GUILD IN THE PRESS
Art and Science of Conservation
By Elizabeth Weinstein, LASM Art Curator
What do the photograph of your firstborn child, Aunt Fanny's silver
bowl, and a 200-year-old Italian painting have In common? All of them
are treasures and need proper care if future generations are to enjoy
them. But what happens if something breaks or suffers another type of
damage? That's when a conservator comes to the rescue.
Professional conservators must consider a number of factors when deciding
on the appropriate treatment for an object in need of help. They must
evaluate its structural stability, the amount of chemical and physical
deterioration, and its aesthetic, historical, and scientific characteristics.
Conservators are also in the business of teaching how to properly care
There are two distinct approaches to conservation: restoration and preservation.
Restoration is the reconstruction of the appearance of an object, whereas
preservation seeks not only to maintain a physical state but also to
protect all remaining original components of an object. White the terms
restoration and restorer often contain a disparaging connotation when
used in the United States, these terms are used Europe the same way
we use conservation and conservator in the United States.
The practice of restoring objects is ancient. However, conservation
has been an established profession in the United States only since the
1930s. Prior to that time, many restorers used nonscientific and sometimes
unethical practices relying on "trade secrets" to perform
work on priceless objects. A turning point occurred when a group of
scientists and art historians decided to work together to improve the
situation. A growing scientific understanding of materials and their
deterioration along with the development of ethics of practice lcd to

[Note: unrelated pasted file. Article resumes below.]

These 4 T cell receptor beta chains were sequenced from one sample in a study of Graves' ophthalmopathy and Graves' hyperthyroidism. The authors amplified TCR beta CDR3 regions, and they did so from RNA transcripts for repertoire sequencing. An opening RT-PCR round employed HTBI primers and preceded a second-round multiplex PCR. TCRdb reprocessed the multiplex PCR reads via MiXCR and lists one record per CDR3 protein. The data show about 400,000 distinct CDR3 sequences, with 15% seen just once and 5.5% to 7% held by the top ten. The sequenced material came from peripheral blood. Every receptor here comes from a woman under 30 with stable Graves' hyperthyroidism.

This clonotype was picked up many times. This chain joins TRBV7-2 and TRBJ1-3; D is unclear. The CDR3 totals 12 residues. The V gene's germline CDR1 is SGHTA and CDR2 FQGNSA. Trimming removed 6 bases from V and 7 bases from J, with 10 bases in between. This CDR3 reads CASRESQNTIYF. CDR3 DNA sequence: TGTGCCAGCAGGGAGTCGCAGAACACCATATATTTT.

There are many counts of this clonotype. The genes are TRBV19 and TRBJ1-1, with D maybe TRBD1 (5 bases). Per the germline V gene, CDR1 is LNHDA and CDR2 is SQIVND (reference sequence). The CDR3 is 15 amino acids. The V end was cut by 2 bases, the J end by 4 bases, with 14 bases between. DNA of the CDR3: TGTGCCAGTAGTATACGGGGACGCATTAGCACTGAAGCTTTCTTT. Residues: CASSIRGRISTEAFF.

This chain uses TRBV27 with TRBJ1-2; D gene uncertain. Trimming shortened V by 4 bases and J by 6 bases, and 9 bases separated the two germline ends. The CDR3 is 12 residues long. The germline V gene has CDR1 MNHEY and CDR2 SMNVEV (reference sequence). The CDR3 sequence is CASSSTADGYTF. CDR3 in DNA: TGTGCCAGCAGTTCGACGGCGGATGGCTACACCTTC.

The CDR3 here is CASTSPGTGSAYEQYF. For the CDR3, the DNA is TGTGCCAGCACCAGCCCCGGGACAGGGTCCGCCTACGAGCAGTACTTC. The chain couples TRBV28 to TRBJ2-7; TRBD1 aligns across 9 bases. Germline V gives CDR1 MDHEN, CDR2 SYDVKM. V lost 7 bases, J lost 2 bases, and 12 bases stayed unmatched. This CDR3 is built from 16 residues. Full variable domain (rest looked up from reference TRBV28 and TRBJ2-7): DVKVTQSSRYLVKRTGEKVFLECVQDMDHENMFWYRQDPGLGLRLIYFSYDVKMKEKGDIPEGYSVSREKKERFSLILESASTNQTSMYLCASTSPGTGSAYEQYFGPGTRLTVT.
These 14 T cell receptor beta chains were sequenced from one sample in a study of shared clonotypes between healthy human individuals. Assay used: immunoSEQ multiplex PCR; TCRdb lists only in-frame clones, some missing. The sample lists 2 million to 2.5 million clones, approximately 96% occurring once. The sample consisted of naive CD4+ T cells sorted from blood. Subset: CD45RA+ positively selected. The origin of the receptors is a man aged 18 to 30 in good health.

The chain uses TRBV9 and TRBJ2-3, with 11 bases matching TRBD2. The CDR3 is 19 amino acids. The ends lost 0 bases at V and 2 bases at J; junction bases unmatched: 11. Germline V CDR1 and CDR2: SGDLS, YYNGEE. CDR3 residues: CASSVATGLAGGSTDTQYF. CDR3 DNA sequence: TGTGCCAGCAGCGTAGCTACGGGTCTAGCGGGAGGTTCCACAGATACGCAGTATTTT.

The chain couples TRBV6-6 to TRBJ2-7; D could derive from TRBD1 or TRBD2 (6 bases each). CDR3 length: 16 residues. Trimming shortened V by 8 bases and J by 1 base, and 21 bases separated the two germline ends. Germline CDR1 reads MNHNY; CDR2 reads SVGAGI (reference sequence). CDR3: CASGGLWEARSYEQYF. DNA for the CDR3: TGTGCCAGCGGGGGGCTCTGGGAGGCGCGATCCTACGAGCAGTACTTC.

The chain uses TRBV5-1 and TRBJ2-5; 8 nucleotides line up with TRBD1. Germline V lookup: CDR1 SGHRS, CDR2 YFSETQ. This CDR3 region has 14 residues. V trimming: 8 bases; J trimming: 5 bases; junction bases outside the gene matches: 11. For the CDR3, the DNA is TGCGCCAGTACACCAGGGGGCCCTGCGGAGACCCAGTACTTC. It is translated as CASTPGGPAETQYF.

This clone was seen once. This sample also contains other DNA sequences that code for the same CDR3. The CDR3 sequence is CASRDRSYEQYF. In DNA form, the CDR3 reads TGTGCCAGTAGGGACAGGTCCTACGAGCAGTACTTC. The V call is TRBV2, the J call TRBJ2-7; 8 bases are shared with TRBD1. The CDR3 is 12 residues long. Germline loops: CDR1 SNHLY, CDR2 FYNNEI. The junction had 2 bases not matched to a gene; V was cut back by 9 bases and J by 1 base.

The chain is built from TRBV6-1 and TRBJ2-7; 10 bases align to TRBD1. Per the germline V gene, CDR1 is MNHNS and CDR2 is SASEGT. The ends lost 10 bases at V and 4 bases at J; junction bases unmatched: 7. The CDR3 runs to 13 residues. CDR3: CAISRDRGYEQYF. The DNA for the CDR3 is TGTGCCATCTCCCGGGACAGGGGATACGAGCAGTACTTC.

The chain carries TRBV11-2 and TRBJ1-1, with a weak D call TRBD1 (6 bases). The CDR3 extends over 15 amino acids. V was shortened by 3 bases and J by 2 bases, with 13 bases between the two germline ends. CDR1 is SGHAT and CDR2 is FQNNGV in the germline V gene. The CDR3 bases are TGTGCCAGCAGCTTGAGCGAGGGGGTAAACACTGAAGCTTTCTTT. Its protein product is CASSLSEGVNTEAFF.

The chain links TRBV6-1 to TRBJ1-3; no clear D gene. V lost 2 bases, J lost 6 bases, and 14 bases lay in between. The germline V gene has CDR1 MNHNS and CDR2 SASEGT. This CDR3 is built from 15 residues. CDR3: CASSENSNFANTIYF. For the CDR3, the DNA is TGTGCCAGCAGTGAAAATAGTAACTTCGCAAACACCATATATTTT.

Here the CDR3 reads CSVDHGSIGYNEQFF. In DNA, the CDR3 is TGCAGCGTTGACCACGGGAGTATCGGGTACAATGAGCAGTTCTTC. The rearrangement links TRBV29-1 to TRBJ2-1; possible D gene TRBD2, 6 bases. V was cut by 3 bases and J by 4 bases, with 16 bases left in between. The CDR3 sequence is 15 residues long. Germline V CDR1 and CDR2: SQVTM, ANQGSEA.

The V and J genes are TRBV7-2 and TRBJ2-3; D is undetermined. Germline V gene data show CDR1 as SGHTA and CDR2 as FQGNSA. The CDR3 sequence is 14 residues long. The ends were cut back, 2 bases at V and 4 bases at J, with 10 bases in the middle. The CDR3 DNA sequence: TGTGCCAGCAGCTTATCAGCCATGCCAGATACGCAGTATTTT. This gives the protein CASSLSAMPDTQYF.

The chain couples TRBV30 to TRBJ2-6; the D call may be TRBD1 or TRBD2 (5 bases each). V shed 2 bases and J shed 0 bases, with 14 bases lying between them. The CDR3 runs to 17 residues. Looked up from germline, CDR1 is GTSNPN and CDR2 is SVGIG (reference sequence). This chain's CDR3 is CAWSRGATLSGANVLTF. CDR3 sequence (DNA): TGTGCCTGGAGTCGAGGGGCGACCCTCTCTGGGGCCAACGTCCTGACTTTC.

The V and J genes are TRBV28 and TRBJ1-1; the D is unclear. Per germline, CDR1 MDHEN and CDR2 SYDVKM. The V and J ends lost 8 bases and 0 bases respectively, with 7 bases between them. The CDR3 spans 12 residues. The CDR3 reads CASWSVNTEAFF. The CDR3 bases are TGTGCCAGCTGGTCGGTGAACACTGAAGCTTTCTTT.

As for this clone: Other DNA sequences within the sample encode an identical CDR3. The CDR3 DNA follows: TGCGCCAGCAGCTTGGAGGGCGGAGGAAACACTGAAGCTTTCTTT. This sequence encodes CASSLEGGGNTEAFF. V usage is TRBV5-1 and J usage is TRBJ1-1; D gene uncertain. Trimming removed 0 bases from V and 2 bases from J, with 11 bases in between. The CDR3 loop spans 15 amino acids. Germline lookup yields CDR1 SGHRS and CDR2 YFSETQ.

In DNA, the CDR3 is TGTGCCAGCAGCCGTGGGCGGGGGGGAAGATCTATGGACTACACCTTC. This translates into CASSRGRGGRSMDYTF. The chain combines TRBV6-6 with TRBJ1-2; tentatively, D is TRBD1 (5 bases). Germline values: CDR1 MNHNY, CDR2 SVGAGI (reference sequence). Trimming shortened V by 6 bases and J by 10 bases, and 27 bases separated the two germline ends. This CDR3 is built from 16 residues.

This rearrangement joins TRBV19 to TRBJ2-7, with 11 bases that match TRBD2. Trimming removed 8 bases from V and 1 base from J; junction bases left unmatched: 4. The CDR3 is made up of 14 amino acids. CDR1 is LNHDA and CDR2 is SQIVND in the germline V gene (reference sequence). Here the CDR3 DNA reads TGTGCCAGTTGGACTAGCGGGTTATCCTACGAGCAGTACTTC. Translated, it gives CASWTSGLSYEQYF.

an increased level of professionalism in the Held. Today there are national,
regional, and local nonprofit organizations dedicated to sharing best
practices, ideas, and useful materials.
The American Institute for Conservation (AIC) is the national organization
of conservation professionals. AIC and similar organizations help to
define and maintain a high level of professionalism In conservation.
As part of its mission, AIC provides a public listing of conservators
by region and suggested questions to aid in the selection of a professional.
The careful selection of an appropriate conservator is particularly
important in light of the fact that law does not regulate the profession.
A poor job by a nonprofessional can devalue or even destroy an object.
To help determine a conservator's level of professionalism. AIC suggests
that the following types of information be acquired; extent of training,
length of professional experience, scope of practice (whether conservation
is the primary activity), experience working with type of object, involvement
in conservation organizations availability, references, and previous
Conservation professionals have considerable practical experience, a
broad range of theoretical and scientific knowledge, and a commitment
to high standards. A conservator may be trained in a graduate program
or by lengthy apprenticeship with experienced senior colleagues. Modem
conservation has become increasingly technical. For this reason, many
conservators now specialize in particular types of objects, such as
paintings, works on paper, textiles. sculptures, furniture, or rare
books. Conservators are employed in a variety of settings: museums,
historical societies, heritage institutions, libraries, universities,
archives, laboratories, Government agencies, regional facilities and
private conservation laboratories.
Over the past few years the fastest-growing employment area in the conservation
profession has been private practice. Although most conservators are
willing to travel to retain clients. it is customary to ship objects
for restoration. Although museums, libraries, and other collecting organizations